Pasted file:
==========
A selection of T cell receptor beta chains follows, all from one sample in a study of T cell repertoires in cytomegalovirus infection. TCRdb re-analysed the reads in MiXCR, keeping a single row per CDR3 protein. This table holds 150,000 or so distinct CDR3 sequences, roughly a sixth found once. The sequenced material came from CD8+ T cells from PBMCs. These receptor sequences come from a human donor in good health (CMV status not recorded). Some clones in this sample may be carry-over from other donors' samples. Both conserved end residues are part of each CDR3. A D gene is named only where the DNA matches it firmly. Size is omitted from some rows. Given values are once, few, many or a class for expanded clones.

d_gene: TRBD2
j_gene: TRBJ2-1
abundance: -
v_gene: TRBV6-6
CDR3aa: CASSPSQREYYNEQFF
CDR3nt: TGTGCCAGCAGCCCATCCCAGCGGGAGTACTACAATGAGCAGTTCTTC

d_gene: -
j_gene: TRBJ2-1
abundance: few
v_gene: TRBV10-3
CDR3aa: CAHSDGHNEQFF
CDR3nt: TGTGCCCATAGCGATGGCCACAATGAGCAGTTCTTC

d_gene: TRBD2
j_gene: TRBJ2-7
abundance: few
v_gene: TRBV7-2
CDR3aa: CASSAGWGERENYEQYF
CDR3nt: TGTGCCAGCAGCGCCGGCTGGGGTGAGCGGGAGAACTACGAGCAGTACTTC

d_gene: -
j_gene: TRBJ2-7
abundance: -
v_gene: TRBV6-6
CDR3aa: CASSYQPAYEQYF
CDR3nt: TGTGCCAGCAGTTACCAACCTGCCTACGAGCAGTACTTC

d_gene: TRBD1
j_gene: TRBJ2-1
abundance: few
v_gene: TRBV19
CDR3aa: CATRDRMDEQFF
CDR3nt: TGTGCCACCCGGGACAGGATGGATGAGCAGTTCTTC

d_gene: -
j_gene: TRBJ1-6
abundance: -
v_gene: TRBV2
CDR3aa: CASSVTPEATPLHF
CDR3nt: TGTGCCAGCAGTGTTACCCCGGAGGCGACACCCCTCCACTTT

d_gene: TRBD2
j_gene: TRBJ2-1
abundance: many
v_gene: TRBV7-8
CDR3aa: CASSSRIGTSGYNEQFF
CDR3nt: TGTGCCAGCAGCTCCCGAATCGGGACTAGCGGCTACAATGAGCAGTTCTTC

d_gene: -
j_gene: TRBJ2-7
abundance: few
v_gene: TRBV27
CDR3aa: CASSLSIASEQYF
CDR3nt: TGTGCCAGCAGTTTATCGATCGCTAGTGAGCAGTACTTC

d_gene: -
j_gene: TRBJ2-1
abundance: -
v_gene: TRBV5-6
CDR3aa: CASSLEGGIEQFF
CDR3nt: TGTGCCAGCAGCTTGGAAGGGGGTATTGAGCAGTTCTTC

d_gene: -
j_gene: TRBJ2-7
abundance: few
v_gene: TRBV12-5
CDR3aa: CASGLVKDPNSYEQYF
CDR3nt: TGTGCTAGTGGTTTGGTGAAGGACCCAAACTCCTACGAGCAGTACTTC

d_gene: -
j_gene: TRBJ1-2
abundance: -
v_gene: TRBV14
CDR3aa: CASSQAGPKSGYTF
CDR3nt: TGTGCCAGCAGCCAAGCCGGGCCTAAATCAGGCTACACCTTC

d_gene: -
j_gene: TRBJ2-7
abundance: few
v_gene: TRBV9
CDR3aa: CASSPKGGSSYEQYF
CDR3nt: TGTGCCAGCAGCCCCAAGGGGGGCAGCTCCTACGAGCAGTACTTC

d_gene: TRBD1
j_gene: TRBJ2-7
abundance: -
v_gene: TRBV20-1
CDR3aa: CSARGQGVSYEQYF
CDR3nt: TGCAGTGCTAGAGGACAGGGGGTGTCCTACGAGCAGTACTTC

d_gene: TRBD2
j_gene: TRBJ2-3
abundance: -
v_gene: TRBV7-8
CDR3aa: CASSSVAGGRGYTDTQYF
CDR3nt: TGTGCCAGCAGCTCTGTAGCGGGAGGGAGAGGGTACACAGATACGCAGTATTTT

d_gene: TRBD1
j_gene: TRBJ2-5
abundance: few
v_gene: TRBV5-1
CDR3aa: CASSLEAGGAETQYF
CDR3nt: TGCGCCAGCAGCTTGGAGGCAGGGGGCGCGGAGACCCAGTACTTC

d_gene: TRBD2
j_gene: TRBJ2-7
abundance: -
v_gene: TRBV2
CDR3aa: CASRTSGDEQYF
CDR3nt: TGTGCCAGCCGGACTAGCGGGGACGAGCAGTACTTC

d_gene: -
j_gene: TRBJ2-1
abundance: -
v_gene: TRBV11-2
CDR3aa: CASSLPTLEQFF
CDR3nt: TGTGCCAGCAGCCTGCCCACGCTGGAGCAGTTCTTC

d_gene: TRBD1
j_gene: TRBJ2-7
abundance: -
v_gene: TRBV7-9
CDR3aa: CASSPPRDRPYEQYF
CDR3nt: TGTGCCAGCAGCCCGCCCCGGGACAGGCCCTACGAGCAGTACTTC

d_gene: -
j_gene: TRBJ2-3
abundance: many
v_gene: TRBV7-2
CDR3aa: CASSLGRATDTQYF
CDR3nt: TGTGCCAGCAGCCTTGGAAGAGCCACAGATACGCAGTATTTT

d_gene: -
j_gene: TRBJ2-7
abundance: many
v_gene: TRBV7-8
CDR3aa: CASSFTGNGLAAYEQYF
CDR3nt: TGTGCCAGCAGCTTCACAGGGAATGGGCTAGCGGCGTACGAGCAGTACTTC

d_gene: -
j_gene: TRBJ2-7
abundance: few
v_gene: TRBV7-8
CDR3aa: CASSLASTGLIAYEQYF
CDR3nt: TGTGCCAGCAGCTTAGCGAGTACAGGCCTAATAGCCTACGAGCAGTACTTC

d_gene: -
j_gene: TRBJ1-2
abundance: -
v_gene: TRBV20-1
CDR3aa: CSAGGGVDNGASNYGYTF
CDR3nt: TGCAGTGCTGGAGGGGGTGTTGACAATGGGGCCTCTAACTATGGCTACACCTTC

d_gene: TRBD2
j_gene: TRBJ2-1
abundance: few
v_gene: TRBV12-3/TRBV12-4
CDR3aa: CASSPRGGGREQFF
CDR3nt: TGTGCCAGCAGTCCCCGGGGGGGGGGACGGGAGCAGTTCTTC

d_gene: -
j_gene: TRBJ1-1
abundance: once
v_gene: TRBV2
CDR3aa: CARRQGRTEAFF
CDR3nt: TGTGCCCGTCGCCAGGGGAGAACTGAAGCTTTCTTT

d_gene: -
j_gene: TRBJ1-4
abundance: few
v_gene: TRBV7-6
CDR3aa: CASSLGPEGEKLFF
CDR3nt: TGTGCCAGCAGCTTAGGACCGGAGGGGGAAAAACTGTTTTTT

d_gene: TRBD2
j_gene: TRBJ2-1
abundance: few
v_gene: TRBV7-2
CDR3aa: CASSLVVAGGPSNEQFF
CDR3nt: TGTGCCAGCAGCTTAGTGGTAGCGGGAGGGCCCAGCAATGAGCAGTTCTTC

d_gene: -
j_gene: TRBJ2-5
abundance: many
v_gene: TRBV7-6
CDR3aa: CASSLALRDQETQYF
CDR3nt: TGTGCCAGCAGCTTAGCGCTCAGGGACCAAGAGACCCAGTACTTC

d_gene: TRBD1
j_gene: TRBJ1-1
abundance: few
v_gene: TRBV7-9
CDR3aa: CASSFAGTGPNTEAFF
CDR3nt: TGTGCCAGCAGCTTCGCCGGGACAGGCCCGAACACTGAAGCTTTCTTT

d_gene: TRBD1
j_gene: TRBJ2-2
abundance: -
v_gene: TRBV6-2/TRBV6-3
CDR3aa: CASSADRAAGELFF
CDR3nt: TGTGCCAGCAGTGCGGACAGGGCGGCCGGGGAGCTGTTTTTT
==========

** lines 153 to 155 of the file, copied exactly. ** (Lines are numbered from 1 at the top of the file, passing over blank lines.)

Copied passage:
j_gene: TRBJ2-1
abundance: few
v_gene: TRBV7-2